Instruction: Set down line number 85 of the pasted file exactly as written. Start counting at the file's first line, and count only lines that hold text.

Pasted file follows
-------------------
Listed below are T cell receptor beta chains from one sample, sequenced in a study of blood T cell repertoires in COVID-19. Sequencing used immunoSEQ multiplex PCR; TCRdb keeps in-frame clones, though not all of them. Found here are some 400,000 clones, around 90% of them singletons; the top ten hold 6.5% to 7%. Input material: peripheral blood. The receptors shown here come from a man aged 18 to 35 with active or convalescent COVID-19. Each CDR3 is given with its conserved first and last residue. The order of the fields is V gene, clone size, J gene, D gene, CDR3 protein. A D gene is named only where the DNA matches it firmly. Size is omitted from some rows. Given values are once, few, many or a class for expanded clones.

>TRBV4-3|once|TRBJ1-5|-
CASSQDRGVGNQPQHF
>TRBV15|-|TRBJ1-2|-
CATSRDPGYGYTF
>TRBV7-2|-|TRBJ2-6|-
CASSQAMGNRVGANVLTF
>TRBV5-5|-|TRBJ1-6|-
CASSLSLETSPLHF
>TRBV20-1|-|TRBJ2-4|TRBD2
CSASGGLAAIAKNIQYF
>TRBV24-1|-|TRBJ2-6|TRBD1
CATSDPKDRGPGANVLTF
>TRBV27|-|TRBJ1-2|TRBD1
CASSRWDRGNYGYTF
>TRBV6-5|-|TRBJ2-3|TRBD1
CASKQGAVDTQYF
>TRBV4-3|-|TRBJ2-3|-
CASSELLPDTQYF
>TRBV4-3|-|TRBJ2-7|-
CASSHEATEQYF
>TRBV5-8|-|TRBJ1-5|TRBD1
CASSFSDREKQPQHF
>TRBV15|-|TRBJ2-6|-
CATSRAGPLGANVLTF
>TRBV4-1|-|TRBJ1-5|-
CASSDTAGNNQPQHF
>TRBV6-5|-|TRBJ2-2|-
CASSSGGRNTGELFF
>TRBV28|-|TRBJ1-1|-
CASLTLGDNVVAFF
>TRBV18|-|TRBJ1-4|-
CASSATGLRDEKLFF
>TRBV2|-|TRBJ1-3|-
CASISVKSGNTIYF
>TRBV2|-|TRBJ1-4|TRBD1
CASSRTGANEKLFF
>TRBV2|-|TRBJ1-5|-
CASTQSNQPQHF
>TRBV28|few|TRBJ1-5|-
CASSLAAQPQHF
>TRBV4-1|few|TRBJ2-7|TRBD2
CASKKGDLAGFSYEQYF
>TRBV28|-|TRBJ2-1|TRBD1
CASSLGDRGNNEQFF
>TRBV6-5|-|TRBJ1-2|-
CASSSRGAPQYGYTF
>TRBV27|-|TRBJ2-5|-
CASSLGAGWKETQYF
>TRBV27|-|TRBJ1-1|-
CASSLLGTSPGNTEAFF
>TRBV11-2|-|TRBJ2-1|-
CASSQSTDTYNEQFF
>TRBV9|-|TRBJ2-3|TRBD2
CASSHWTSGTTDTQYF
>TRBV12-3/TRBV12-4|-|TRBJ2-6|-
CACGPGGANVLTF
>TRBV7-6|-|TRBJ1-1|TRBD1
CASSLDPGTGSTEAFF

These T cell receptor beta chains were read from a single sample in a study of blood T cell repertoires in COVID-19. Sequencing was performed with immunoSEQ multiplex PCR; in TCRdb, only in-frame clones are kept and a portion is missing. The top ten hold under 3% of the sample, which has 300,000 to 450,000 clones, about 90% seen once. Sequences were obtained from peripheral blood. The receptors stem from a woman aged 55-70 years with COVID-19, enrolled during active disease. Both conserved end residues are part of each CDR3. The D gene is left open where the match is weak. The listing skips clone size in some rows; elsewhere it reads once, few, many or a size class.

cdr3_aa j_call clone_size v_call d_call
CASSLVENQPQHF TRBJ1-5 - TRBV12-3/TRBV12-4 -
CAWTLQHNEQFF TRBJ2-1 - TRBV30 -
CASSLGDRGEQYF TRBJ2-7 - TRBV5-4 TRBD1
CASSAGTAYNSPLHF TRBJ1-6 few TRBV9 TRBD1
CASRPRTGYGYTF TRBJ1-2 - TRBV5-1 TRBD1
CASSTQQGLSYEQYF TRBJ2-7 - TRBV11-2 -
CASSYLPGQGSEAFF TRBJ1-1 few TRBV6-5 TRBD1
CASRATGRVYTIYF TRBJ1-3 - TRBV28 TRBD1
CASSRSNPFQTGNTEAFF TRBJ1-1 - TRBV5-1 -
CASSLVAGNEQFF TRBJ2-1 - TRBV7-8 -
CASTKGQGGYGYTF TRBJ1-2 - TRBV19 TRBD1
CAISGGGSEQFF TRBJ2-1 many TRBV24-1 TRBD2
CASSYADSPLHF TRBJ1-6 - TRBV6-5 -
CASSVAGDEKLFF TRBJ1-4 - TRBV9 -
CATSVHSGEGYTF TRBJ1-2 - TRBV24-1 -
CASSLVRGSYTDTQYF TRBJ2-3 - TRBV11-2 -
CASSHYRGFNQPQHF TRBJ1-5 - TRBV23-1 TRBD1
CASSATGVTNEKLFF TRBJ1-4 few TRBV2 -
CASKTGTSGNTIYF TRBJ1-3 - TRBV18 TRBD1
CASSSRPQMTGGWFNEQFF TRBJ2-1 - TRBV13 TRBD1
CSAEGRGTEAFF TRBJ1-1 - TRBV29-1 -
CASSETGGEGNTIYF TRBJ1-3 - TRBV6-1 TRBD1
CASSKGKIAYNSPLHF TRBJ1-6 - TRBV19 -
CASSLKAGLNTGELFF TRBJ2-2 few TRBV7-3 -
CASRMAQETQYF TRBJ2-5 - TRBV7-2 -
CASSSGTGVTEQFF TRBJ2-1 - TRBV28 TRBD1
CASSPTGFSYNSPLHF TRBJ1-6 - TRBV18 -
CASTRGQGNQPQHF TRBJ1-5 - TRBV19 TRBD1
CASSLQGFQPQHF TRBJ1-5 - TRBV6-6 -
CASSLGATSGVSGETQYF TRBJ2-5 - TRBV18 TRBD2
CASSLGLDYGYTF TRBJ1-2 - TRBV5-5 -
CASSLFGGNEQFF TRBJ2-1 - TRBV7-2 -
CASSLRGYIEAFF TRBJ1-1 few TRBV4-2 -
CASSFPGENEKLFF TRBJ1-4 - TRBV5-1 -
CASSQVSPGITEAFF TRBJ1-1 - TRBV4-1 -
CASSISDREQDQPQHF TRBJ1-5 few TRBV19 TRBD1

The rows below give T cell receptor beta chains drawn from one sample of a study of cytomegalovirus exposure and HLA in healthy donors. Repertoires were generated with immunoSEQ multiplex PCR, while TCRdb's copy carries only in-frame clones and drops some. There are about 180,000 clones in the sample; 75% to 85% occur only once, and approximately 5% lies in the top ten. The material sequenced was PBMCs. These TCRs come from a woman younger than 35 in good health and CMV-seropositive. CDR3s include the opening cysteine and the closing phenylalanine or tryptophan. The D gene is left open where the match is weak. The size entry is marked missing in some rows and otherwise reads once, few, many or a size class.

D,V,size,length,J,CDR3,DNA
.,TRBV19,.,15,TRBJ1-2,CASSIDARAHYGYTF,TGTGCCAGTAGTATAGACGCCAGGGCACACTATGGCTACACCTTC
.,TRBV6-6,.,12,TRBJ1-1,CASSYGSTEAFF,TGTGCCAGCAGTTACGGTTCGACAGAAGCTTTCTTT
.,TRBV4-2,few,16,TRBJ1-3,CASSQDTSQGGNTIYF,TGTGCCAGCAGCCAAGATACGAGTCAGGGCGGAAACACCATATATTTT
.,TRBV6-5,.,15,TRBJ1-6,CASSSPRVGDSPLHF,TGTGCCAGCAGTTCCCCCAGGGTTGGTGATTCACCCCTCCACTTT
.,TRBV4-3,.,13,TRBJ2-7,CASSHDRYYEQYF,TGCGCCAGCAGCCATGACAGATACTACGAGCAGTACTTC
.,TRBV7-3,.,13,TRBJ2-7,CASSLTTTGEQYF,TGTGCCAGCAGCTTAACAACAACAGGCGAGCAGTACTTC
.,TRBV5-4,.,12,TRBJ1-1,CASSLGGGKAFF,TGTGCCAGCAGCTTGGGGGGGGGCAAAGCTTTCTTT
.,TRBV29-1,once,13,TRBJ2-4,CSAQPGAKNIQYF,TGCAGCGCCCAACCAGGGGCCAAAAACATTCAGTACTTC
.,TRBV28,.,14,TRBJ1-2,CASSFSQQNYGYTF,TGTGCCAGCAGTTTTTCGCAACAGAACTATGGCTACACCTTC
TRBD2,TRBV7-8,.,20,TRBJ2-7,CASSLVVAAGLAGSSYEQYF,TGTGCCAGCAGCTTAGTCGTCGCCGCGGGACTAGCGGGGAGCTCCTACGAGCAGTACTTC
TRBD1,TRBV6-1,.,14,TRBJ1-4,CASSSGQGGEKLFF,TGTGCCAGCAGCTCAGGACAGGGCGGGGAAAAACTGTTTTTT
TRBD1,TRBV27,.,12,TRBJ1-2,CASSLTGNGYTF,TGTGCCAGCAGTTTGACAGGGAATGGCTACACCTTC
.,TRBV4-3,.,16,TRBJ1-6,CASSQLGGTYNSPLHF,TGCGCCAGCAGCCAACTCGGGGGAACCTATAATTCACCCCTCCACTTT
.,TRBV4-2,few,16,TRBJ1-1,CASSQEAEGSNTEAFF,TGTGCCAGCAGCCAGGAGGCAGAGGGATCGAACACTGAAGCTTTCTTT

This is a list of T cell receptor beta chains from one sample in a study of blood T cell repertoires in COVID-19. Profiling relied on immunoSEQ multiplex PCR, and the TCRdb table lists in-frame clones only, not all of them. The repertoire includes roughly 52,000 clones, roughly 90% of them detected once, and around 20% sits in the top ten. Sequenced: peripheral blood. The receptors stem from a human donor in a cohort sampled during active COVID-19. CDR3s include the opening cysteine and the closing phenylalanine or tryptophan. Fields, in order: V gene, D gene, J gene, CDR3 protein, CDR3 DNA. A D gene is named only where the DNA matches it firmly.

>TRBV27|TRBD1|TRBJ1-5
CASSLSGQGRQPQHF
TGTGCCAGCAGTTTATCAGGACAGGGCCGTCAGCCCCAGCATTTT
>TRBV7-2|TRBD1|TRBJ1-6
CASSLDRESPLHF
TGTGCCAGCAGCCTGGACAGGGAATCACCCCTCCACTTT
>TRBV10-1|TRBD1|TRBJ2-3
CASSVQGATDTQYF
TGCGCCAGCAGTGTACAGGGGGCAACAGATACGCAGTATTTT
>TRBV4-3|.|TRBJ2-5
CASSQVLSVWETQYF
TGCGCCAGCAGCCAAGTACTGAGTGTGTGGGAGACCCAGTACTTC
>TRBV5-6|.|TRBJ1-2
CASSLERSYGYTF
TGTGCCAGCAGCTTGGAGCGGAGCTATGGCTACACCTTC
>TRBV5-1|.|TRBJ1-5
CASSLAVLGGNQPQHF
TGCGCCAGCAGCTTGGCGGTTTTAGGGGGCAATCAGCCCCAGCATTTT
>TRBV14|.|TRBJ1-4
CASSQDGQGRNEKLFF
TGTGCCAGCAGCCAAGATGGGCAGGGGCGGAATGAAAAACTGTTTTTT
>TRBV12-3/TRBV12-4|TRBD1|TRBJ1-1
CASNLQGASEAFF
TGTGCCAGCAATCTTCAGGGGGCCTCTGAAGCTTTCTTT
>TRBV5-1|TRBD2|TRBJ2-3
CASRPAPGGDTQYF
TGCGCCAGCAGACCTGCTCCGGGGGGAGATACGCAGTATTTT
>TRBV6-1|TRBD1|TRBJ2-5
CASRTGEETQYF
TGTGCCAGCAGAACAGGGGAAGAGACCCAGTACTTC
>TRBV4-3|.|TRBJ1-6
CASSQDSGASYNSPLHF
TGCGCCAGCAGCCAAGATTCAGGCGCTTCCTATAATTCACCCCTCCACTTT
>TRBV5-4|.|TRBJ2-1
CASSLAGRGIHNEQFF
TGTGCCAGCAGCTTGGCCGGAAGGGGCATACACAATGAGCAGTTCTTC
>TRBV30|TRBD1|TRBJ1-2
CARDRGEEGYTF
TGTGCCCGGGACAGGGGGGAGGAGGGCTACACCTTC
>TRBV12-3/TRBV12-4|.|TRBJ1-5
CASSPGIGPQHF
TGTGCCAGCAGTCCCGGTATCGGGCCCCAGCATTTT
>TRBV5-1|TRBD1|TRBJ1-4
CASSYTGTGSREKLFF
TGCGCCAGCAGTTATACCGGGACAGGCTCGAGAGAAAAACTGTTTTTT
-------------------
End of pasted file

CASSLKAGLNTGELFF TRBJ2-2 few TRBV7-3 -